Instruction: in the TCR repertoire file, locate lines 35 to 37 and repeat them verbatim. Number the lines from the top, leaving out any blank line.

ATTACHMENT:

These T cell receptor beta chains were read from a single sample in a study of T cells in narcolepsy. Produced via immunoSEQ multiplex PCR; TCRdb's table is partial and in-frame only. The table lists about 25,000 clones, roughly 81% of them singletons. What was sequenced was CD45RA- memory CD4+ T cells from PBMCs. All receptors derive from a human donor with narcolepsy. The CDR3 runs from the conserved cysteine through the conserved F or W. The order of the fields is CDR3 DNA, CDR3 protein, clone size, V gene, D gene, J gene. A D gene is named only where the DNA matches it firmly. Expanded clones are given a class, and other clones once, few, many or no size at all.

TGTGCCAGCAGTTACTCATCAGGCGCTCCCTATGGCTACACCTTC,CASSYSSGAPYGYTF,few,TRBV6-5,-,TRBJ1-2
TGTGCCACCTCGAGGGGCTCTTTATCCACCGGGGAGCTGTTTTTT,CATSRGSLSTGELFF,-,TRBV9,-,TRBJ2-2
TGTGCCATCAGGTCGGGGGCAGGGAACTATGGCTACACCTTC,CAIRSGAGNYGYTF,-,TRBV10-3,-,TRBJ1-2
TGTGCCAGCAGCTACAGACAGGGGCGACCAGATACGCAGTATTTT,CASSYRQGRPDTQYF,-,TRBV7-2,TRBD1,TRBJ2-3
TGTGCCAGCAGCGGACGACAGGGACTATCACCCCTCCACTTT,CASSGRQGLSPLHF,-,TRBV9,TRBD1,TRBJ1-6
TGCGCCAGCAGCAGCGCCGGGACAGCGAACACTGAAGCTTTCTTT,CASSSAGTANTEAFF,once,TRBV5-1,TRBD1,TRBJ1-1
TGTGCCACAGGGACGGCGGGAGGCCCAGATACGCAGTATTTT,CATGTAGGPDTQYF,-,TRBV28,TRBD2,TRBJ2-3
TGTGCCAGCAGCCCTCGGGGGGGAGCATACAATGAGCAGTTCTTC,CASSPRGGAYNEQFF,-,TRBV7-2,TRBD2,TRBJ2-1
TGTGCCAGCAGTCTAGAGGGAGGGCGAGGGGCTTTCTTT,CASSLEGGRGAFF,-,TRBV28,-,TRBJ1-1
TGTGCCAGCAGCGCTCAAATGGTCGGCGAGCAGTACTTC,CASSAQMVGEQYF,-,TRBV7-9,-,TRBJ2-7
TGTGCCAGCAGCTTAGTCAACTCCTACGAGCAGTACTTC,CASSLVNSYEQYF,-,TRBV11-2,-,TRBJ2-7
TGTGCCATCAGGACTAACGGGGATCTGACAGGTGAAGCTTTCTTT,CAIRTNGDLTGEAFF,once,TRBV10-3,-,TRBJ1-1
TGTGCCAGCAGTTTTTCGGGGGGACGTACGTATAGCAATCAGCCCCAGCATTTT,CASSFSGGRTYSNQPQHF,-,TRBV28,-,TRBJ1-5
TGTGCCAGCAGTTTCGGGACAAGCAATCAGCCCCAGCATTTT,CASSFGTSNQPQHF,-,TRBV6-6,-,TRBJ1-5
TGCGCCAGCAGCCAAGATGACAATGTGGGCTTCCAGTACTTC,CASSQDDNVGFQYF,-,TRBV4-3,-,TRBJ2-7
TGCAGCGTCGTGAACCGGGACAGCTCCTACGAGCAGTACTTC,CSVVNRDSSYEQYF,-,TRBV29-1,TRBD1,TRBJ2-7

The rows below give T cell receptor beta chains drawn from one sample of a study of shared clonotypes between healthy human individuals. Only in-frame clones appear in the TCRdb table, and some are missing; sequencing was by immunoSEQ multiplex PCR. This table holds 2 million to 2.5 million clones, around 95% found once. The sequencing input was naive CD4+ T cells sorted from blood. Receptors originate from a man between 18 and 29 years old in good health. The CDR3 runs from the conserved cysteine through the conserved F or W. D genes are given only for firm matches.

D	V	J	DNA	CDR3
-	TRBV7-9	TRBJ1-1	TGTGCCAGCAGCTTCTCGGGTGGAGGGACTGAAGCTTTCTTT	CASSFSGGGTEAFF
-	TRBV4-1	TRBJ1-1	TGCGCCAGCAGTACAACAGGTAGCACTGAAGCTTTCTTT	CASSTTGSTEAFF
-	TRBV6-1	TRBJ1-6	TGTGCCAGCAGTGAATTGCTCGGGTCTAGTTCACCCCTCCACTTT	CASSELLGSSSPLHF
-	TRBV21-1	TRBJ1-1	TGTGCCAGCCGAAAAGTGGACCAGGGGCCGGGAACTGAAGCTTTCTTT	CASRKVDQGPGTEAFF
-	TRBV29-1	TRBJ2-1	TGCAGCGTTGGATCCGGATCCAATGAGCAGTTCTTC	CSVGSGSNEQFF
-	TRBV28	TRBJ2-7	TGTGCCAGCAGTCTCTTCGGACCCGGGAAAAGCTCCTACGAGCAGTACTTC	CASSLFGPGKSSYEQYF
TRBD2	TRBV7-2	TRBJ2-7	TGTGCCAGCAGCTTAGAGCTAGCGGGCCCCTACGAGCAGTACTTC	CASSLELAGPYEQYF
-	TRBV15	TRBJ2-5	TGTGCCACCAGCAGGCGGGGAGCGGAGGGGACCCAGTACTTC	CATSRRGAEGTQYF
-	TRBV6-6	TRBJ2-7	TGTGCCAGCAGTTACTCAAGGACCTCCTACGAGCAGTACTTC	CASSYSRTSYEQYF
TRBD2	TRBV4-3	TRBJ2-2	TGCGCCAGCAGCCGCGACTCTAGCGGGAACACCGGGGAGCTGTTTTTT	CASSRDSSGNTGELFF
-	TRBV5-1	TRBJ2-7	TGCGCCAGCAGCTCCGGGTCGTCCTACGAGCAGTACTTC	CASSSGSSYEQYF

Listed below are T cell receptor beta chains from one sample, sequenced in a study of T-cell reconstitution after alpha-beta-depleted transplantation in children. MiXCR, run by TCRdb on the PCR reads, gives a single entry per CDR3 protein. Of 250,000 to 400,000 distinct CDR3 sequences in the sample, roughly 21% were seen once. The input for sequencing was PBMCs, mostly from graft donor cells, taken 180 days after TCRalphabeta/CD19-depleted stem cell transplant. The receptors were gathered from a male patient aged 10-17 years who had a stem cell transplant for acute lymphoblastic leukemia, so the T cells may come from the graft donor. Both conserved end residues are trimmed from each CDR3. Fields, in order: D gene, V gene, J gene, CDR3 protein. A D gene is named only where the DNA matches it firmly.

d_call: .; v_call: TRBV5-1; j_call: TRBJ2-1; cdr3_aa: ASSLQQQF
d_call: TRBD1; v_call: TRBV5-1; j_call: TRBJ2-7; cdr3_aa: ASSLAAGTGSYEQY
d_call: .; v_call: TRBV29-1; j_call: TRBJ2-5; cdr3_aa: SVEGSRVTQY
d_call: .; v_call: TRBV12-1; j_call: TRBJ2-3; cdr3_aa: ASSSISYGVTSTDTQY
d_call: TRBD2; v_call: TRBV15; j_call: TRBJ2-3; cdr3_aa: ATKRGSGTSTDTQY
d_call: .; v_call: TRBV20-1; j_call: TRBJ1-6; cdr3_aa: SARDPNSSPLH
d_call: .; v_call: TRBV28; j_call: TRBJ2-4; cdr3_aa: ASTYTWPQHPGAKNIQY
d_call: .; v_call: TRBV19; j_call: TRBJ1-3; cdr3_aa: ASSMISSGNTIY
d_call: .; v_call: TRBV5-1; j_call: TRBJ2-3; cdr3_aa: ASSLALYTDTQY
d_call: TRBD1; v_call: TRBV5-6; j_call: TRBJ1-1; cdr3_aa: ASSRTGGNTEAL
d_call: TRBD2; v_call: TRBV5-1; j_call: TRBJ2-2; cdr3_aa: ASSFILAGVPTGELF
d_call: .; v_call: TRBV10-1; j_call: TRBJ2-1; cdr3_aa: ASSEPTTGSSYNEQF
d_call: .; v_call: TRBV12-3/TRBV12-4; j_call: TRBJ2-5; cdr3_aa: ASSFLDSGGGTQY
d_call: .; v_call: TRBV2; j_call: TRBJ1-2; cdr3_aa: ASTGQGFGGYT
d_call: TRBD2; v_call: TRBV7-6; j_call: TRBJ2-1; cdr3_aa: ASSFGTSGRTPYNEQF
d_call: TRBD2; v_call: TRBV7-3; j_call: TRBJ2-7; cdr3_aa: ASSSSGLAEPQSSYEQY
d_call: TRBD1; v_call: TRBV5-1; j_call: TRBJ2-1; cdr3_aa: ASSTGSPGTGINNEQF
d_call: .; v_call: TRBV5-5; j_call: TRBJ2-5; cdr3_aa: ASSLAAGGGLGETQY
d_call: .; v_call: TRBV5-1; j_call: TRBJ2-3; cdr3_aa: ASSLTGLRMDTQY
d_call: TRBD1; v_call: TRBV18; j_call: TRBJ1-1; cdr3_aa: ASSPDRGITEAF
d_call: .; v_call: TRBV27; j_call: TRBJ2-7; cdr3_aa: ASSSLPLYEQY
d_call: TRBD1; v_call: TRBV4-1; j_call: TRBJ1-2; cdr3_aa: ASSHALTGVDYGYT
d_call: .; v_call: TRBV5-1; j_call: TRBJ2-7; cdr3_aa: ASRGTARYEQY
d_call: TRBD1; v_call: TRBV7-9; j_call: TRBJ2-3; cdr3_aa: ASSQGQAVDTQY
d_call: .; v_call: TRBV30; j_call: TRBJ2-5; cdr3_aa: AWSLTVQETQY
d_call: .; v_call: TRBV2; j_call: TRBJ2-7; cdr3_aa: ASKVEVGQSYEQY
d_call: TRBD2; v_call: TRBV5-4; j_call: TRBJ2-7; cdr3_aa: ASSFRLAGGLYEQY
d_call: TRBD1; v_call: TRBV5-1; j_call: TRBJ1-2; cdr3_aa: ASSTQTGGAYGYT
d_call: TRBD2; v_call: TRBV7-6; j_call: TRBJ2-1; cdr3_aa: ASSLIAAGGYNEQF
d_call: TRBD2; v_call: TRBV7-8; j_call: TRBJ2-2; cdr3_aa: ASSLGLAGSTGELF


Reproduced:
d_call: .; v_call: TRBV12-1; j_call: TRBJ2-3; cdr3_aa: ASSSISYGVTSTDTQY
d_call: TRBD2; v_call: TRBV15; j_call: TRBJ2-3; cdr3_aa: ATKRGSGTSTDTQY
d_call: .; v_call: TRBV20-1; j_call: TRBJ1-6; cdr3_aa: SARDPNSSPLH